MySpace now says it is no longer competing with Facebook, the rival social network with far more users. No, now MySpace will focus on the niche of music and digital entertainment. And compete with Apple and Google.

MySpace CEO and would-be savior Owen Van Natta, the studmuffin hired away from Facebook, told the Financial Times he's not gunning for his ex employer any more:

"Facebook is not our competition," he said. "We're very focused on a different space."

Van Natta added that MySpace it will focus on its strength: Music. MySpace has become the default Web host for independent rock bands, and recently purchased music software company iLike.

MySpace wasn't always so blasé about social networking, the company used to have Facebook in its sights. It was barely two years ago that Van Natta's predecessor Chris DeWolfe got an urgent phone call from Peter Chernin at MySpace's parent company saying, "I need a plan for dealing with Facebook in two weeks." This led, according Julia Angwin's book Stealing Myspace, to a strategy for dealing with "the Facebook challenge head on," presented at a Merrill Lynch conference.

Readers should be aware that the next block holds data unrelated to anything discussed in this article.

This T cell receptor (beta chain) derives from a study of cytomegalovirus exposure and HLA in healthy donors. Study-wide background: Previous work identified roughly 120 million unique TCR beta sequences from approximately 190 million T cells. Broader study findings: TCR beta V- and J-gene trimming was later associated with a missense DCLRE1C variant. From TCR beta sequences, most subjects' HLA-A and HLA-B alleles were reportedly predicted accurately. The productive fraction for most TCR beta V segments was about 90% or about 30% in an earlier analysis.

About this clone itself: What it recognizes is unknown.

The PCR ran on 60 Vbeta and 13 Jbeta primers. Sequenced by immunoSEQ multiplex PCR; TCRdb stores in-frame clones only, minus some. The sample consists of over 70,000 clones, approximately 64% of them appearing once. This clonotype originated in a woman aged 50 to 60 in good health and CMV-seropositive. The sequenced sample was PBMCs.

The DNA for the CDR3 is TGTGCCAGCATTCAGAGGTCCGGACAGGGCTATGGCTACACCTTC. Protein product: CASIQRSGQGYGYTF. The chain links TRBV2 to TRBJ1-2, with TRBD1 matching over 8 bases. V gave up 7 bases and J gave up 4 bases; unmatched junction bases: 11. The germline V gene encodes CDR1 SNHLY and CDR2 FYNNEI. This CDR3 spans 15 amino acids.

"I realize every person in tis room wants to ask me about Facebook, and, frankly, I want to talk about Facebook," [Fox Interactive Media president Peter] Levinsohn said.

But these days MySpace has just one third of Facebook's users. No wonder the company is singing a different tune.

It's just not a well advised one. Instead of competing with a money-losing internet company headed by a twentysomething college dropout, MySpace will now be taking on Apple (cash hoard: $30 billion) and Google (annual profits: $5 billion, operator of YouTube and soon to be a retailer of MP3s). Sounds like a great plan.